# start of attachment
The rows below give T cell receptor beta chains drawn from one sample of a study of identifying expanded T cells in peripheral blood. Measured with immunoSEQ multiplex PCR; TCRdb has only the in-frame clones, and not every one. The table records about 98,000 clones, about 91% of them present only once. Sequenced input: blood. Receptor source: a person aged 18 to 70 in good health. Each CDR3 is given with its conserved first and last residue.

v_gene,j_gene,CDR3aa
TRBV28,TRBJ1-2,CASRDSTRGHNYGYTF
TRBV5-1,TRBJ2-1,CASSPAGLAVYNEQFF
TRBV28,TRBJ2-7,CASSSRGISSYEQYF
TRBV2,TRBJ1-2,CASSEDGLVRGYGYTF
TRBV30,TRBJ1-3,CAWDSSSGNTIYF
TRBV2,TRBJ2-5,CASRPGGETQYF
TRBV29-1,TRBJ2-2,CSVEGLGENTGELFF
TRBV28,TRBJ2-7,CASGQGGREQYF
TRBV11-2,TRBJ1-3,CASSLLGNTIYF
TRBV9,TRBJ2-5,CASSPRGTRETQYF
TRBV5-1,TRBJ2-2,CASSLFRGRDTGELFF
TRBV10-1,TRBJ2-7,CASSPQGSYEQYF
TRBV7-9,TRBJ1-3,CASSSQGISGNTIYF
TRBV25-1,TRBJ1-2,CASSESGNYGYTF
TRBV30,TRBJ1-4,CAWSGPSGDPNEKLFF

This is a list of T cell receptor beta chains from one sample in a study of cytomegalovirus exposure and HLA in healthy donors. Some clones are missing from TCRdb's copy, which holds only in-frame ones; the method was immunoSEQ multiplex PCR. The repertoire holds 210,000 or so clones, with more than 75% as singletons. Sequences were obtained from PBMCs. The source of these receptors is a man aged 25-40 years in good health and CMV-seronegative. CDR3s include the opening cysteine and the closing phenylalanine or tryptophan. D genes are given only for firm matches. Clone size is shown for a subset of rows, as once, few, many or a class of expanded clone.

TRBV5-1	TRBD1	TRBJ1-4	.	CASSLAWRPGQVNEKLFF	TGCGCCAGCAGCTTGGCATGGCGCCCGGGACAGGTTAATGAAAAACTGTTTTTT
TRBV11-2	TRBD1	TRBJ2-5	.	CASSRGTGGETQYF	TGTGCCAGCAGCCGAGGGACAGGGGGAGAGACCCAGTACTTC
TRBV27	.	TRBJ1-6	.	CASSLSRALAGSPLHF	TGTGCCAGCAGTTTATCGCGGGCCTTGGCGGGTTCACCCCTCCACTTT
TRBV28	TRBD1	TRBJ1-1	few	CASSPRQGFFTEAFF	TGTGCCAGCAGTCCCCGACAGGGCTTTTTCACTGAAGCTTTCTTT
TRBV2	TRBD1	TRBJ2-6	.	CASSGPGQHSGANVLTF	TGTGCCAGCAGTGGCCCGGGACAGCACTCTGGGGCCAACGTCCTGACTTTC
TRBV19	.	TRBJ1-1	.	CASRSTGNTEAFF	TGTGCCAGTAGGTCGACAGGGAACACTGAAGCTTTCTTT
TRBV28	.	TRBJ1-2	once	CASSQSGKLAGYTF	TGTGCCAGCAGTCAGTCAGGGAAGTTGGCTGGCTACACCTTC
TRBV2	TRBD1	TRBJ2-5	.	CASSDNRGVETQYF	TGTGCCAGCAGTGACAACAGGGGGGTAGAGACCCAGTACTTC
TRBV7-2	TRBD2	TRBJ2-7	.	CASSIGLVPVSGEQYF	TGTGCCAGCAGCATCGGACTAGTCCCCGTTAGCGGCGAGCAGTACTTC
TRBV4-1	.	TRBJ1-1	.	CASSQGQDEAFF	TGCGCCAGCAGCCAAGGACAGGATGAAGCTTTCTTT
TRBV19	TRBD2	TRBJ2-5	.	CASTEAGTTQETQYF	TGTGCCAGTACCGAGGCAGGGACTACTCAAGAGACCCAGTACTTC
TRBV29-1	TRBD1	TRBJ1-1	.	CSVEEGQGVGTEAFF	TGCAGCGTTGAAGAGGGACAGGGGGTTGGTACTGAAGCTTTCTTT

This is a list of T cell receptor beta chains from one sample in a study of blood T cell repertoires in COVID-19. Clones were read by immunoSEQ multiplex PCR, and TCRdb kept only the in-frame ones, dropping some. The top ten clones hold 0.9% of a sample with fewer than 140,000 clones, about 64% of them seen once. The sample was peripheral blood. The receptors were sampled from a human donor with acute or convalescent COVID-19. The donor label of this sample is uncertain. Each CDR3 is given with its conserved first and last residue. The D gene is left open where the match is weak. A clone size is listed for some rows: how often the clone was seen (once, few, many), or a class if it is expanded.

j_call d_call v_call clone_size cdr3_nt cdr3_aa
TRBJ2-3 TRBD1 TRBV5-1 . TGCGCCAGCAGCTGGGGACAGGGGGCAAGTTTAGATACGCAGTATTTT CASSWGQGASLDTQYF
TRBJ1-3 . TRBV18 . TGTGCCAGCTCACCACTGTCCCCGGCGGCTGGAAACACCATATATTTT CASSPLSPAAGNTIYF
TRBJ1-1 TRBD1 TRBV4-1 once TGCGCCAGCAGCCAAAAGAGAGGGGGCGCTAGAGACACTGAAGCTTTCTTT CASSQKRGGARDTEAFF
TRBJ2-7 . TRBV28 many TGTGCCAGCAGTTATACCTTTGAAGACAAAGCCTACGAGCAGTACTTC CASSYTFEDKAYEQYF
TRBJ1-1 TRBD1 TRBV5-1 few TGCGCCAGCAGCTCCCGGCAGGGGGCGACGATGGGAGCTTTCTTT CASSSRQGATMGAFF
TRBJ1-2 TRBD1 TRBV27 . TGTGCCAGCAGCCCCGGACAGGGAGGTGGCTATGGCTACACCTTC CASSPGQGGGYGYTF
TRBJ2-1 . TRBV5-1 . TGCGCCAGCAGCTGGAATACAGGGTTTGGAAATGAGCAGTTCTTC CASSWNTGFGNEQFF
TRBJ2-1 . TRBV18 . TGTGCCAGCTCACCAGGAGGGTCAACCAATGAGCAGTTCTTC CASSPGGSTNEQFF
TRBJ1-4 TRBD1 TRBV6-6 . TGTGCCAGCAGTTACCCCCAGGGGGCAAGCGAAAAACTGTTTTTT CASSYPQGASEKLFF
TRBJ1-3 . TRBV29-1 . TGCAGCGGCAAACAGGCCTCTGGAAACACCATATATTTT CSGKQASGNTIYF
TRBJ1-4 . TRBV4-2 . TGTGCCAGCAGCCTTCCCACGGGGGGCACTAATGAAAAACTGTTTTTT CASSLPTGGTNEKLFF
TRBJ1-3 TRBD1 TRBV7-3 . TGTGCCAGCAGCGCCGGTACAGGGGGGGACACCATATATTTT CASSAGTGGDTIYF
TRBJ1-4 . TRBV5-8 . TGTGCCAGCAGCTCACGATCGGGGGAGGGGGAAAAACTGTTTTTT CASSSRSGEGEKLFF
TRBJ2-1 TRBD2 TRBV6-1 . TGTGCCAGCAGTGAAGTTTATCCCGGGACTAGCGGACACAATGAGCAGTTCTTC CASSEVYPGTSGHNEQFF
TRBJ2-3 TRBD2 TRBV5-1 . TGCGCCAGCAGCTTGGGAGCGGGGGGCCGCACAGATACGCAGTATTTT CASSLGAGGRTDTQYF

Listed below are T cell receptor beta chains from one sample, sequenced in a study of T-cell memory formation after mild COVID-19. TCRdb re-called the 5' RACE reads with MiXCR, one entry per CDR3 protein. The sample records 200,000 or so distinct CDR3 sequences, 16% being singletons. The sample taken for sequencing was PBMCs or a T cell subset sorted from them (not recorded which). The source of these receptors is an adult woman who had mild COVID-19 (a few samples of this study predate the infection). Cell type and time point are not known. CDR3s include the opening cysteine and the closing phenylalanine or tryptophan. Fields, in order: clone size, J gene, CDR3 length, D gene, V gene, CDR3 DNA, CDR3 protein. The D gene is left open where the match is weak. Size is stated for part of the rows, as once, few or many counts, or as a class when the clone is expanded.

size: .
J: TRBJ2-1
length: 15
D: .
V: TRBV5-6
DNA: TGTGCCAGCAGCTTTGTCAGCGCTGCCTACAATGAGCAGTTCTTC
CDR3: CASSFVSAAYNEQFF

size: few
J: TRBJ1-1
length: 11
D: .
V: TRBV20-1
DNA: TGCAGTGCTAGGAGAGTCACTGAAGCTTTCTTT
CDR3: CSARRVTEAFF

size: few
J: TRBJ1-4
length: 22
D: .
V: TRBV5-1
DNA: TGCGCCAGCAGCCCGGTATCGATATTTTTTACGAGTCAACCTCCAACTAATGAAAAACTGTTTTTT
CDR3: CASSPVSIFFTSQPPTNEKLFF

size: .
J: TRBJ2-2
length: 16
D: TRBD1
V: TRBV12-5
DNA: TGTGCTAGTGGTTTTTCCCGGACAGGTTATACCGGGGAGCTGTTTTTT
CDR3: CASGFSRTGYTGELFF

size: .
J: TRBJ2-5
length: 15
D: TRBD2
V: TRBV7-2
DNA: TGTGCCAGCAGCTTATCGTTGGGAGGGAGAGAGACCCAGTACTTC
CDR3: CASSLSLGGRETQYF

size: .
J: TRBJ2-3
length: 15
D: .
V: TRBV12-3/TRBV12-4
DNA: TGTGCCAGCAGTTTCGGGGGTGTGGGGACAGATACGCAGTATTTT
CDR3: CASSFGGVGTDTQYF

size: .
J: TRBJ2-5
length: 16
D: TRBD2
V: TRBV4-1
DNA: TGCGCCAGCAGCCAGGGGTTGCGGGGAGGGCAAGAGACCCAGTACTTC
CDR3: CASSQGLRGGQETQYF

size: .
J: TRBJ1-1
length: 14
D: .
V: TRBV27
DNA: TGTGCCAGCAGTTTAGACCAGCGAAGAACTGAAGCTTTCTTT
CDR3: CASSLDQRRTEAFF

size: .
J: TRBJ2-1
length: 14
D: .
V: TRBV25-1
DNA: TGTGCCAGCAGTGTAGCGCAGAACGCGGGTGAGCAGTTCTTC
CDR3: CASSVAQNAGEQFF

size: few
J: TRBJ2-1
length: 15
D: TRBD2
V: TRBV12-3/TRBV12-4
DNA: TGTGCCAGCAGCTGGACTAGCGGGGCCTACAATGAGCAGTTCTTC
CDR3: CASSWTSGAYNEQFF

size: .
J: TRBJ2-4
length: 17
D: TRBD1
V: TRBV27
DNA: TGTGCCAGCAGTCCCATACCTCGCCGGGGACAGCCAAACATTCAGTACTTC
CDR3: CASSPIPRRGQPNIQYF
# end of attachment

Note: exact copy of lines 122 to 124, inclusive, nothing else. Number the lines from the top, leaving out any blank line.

D: TRBD1
V: TRBV27
DNA: TGTGCCAGCAGTCCCATACCTCGCCGGGGACAGCCAAACATTCAGTACTTC